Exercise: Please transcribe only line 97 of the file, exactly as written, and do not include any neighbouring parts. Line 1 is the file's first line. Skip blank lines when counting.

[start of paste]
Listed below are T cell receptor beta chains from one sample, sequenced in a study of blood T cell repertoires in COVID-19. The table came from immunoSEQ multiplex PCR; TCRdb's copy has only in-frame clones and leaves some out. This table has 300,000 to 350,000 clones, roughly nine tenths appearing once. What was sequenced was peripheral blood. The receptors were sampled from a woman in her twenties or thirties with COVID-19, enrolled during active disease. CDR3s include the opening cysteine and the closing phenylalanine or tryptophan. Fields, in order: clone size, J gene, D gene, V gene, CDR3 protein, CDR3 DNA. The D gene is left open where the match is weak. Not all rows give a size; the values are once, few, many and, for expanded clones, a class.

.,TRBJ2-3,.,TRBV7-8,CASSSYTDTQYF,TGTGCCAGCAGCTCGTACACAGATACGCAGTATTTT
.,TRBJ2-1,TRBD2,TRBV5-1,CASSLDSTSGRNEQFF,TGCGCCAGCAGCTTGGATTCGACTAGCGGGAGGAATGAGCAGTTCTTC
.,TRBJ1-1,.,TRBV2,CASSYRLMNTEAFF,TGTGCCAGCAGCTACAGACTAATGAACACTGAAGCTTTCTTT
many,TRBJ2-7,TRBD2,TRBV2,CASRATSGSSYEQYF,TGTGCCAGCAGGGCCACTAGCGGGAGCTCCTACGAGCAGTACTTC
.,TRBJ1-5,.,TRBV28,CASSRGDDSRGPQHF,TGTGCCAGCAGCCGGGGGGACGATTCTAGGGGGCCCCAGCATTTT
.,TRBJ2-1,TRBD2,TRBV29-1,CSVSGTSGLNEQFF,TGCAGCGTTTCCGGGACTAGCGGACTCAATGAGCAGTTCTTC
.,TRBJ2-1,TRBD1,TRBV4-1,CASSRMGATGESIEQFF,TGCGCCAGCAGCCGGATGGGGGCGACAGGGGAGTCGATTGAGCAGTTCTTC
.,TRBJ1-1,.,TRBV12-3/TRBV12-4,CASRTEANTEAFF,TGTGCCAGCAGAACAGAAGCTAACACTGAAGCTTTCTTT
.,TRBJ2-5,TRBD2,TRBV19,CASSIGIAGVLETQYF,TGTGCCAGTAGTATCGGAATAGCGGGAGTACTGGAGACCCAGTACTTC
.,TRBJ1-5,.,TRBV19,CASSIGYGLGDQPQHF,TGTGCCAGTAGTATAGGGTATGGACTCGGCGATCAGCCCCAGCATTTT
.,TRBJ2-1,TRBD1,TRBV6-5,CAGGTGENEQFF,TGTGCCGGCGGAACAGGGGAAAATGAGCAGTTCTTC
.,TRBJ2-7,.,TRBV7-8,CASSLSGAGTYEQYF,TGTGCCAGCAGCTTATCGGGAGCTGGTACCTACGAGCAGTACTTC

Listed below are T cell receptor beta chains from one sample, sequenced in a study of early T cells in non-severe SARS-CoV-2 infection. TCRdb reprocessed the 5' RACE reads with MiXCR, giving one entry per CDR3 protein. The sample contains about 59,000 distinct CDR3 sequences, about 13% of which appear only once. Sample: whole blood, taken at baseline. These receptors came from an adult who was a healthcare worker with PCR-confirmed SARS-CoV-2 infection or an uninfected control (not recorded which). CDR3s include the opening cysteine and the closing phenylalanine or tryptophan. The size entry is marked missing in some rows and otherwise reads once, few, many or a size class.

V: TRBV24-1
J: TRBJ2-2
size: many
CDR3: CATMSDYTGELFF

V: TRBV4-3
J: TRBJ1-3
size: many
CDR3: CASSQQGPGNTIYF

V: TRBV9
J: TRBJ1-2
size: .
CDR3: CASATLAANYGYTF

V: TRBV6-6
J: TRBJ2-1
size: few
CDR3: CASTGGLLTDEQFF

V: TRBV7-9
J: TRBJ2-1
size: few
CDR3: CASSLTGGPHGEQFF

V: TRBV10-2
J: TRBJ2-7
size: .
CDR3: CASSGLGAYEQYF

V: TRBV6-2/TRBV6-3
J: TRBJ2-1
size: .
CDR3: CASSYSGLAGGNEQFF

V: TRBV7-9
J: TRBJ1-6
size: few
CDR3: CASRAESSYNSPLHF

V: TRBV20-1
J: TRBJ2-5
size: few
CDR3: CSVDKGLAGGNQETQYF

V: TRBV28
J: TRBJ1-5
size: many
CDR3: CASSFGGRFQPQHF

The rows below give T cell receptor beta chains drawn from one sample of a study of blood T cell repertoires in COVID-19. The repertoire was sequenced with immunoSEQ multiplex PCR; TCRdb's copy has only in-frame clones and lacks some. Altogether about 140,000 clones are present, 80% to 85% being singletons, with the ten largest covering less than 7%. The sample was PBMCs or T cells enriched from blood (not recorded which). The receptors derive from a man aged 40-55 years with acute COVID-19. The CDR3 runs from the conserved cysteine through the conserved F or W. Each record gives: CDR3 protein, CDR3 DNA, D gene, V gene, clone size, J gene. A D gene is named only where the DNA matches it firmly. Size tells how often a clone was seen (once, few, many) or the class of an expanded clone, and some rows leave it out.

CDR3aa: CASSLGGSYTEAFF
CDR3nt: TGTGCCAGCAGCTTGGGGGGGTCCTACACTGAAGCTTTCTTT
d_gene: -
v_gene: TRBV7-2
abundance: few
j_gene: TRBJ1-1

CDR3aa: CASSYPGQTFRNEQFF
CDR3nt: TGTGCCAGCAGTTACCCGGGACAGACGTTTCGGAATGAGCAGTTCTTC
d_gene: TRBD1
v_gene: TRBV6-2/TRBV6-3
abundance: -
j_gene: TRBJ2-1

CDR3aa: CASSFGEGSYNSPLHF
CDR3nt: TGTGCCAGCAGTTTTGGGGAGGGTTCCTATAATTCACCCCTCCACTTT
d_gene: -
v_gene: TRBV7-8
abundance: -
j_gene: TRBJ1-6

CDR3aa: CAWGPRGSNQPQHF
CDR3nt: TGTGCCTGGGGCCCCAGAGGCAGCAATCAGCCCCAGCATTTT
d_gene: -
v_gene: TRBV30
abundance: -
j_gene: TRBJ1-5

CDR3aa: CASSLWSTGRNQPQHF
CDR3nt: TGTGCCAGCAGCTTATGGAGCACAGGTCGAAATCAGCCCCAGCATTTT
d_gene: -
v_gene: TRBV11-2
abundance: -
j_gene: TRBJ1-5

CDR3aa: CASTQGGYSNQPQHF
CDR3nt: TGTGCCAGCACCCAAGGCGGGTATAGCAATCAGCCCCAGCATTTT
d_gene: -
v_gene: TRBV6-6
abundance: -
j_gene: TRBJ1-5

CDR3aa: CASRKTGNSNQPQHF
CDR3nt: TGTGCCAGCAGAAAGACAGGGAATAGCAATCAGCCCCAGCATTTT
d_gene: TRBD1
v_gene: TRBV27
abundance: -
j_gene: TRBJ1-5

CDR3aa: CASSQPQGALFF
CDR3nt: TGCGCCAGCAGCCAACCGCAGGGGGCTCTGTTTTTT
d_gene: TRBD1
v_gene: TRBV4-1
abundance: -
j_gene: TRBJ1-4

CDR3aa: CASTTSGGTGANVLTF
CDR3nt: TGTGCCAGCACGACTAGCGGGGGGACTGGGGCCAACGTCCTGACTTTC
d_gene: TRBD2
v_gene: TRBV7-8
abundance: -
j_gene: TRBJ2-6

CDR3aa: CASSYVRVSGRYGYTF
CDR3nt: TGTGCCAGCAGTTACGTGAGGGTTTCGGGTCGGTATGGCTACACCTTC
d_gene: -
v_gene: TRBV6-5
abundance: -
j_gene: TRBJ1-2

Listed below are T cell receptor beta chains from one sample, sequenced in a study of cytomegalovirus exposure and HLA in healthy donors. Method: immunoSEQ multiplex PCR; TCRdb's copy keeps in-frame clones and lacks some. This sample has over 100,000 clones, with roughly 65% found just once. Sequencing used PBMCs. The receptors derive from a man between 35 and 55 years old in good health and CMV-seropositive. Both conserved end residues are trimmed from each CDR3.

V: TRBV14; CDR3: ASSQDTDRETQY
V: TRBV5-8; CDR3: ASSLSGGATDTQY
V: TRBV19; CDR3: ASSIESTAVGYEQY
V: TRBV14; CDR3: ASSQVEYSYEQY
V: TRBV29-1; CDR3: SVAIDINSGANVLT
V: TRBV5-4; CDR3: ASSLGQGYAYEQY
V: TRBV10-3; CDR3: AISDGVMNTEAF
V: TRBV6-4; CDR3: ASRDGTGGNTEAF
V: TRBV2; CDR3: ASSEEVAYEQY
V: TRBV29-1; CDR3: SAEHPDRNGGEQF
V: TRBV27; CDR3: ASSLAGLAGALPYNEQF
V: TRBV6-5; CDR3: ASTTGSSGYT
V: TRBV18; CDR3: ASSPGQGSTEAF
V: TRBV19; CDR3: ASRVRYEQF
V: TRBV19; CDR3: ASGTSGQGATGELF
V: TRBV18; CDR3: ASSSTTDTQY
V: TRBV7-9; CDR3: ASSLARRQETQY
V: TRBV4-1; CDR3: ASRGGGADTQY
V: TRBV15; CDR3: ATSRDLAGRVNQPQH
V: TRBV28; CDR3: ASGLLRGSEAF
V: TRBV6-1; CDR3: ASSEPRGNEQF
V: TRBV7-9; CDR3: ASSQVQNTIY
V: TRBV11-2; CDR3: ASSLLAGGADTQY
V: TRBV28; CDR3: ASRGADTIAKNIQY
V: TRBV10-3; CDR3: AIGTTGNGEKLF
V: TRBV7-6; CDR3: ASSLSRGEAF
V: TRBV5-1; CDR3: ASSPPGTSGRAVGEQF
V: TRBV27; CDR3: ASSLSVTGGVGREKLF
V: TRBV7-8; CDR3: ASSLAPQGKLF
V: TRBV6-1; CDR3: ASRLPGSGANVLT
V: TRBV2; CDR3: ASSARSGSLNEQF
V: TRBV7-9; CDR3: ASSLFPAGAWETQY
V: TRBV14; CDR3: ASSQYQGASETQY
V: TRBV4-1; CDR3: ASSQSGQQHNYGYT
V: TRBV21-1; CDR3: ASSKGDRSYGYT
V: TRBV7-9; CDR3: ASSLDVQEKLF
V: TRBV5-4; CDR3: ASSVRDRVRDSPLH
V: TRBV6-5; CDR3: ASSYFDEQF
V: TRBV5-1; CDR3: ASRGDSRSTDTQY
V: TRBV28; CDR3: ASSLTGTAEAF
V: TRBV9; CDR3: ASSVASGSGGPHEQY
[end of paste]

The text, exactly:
j_gene: TRBJ1-5